GM Prep for a Game of Trollbabe

Started by ejh, August 28, 2008, 01:08:26 AM

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Somebody confirm that I understand this correctly: you as a GM do not prep for games of trollbabe, cause you don't even know where they're going to happen before they begin.  You can scribble down some ideas and see if they happen to fit in with what your players want, but if they don't, think on your feet!

You do not make a relationship map, you do not get together with the players and think up Kickers, you do not do ANY of that shit, however glorious it is for other games; you just show up with open ears and mind awake.

Apologies if this is something hopelessly obvious.  I just had the strange experience of reading through Trollbabe for the first time in a couple years and everything in it seeming totally crystal clear, straightforward, and easy to grasp.  :)


I have never prep-ed a Trollbabe game but my understanding is that the GM needs to set the Stakes which in Trollbabe is something VERY different than in Dogs in the Vineyard or Primetime Adventures.  The Stakes in a Trollbabe game is something the NPCs all have a vested interest in.  The adventure is over when the Stakes meet their final fate.



Oh yes, but I think the GM sets the stakes after the player tells him where the trollbabe is and where she's going. :)

Ron Edwards

Hiya Ed,

You're not quite right.

Unless you are very skilled at whipping three-or-four person relationship maps on the fly, make a few. A dad, his brother, the daughter, and the dad's new wife. The grandfather, his age-old rival, the grandson, and the memory of the dead woman between the rivals. Even something totally normal: the man, his wife, and her best friend. Just have a few sketches of such things around. Keep them simple and don't invent a wad of detailed crap to go with them. Don't even assign them human vs. troll.

Think also of problems a community might face. The text is pretty good in listing them.

Then people make up their characters, and choose where they're going. You take the locations and, very intuitively, without any suffering or strain, pop one of those little maps into each location. Let your imagination fly free and establish, for your game of Trollbabe, what the Blood Gate (for instance) is actually like. Imagine the people and/or trolls there, whether living there or passing through or whatever. The little relationship map applies among them.

Most especially: go back to the problems a community faces, and now imagine something concrete in this place which is the basis of contention among two or more characters. Property, romance, authority, anything, but illustrated in this particular place by something real: a person, location, or thing.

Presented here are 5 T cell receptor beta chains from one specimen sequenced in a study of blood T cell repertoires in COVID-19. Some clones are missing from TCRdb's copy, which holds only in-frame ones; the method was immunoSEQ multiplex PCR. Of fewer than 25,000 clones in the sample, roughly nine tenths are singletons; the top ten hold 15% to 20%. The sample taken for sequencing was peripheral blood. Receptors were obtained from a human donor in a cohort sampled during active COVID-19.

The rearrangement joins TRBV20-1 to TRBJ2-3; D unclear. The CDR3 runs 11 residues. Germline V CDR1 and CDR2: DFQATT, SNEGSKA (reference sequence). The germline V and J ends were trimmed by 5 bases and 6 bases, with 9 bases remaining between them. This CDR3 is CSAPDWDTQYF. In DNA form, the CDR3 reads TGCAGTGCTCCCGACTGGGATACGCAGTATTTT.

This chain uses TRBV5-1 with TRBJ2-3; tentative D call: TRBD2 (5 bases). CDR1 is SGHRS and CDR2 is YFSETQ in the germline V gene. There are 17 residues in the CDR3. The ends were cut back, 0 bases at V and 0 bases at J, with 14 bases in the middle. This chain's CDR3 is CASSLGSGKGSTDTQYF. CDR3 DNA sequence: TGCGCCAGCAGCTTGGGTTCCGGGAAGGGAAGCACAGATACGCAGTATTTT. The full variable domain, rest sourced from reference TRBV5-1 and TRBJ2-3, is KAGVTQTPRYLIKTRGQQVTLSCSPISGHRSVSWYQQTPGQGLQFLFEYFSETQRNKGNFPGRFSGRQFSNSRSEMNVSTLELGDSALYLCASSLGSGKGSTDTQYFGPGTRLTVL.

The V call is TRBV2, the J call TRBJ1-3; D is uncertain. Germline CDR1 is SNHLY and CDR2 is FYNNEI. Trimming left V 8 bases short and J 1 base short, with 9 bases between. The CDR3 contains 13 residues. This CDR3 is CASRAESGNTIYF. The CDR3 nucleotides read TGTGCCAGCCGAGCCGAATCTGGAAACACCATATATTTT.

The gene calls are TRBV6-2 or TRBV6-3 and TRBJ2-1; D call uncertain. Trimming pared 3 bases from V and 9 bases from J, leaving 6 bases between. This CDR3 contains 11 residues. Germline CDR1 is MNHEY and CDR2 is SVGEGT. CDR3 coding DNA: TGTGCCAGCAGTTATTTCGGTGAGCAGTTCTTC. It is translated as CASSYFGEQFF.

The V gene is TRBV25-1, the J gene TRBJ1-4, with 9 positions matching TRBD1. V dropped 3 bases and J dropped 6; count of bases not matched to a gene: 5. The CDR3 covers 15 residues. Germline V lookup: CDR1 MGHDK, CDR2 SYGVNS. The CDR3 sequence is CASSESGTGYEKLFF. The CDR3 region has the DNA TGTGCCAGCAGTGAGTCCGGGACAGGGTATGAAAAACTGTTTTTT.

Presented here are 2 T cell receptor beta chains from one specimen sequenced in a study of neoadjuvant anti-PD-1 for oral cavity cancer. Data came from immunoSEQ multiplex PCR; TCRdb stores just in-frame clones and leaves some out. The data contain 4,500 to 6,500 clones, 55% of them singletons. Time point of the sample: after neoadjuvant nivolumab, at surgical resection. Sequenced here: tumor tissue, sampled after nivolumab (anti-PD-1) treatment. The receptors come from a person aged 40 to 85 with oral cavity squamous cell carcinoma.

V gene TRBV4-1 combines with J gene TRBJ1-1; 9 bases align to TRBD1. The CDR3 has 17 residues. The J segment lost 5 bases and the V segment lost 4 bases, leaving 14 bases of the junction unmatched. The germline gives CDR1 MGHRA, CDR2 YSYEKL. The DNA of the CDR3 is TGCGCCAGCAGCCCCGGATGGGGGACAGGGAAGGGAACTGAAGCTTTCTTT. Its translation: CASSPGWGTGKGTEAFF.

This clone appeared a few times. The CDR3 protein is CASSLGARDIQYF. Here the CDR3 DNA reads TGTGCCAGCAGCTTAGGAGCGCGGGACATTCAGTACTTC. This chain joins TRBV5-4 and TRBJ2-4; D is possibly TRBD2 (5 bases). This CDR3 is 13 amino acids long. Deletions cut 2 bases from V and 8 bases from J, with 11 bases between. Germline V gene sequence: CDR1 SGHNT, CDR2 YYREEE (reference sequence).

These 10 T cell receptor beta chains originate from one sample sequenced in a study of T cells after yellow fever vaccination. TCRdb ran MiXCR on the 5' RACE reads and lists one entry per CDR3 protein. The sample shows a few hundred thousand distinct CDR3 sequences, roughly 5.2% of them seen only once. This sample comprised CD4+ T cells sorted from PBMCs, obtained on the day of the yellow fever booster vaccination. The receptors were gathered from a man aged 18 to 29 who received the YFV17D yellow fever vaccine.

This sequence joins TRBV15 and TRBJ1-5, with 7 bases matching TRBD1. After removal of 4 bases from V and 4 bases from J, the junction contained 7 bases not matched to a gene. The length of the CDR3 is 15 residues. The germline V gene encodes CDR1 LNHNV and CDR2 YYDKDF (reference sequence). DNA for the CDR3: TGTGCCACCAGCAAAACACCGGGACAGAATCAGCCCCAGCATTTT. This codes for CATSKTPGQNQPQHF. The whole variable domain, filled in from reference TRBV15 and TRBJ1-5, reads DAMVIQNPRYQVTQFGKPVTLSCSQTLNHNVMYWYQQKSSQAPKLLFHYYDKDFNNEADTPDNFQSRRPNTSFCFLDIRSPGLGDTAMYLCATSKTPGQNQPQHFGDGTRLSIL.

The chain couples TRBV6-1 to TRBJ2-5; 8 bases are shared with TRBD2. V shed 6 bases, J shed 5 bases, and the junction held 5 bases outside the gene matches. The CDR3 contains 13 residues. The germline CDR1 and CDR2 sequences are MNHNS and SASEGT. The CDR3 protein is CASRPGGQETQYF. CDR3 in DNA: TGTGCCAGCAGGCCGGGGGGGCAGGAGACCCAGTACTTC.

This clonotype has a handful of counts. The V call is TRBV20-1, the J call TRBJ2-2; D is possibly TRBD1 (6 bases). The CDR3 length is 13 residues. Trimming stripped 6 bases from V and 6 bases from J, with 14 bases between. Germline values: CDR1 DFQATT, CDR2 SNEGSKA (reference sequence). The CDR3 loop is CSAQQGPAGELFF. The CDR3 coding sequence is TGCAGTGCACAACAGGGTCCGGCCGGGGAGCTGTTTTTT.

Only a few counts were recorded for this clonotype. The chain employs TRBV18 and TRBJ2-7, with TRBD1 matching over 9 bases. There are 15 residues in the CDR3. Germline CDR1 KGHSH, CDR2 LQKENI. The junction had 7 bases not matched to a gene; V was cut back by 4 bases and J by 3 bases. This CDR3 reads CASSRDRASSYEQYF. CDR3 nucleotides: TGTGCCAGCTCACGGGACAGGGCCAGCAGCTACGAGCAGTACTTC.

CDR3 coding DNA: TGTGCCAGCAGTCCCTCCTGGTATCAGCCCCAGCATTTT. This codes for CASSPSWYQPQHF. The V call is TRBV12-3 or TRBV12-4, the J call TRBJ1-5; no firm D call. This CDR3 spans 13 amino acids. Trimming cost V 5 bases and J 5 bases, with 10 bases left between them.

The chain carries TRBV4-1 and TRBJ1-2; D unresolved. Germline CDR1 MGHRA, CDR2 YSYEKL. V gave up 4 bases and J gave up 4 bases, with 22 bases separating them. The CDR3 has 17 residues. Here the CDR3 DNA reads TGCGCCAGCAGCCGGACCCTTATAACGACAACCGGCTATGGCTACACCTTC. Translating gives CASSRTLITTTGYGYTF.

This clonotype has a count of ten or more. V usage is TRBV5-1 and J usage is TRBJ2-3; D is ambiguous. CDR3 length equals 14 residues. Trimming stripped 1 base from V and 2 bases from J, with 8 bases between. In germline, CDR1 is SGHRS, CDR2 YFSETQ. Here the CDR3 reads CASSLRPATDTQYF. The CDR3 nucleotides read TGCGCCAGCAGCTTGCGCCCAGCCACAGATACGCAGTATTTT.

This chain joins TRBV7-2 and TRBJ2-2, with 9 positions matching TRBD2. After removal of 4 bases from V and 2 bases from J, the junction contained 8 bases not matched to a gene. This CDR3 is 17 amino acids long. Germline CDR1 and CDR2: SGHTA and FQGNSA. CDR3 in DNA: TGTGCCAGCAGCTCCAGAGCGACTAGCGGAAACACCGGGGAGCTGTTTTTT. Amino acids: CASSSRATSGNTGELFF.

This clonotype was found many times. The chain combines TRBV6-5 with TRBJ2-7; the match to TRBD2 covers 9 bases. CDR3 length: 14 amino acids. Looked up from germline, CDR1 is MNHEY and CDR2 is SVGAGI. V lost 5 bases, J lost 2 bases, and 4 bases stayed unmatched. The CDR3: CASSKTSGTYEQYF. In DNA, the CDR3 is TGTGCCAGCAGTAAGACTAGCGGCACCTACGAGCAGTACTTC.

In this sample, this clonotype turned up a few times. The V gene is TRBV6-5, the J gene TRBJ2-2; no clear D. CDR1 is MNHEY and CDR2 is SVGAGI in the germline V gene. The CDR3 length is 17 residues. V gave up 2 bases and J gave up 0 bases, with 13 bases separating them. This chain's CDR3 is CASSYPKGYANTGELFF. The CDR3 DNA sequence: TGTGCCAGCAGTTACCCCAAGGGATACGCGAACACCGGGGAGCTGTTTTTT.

At this point, if you're doing it right and not suffering in some sort of Must Be Awesome 'Cause It's Indie bullshit way, you should be easily visualizing oneto three of the important characters. Grab names for them.

Then stop. You're done prepping. Trust yourself to role-playing either named or unnamed characters as you need to when the time comes. Describe to each player what his or her trollbabe sees and ask what she does.

Best, Ron

Ron Edwards

Forgot to add this: [Forge Midwest] Trollbabe - player choices and a question for Ron. In it, I outline my exact steps and notes for a game.

Best, Ron


Thanks Ron and Jesse.

As is often the case with this sort of thing, I went back to look at the part of the rules where I remembered specifically reading that you come up with Stakes only after the player designates a location, and no such part of the rules actually turned out to exist. :)

Thanks for the pointers on what you can prep and what you cant!  In the end I guess I'm not that surprised to find out that the kind of prep you'd do for Sorcerer or for Pool isn't in fact out of place in Trollbabe either.

(Now that I see that link to the Forge Midwest thread -- I think I at least skimmed that thread that back when it was posted, stowing "I didn't prep for this particular game," in my mind, and when I read the rules just now, projected my memory of that specific incident into the rules as a generalization.)

Ron Edwards

Yeah, but my point was that I did prep for the game during the course of the table-group prep. I followed every one of the steps in the rules.

Best, Ron


ah... the vague months-old memories that I projected onto the text conflated "after making the characters but before play begins" with "as play begins."  Stupid months old memories!  Begone, banished by the power of fresh attentive reading!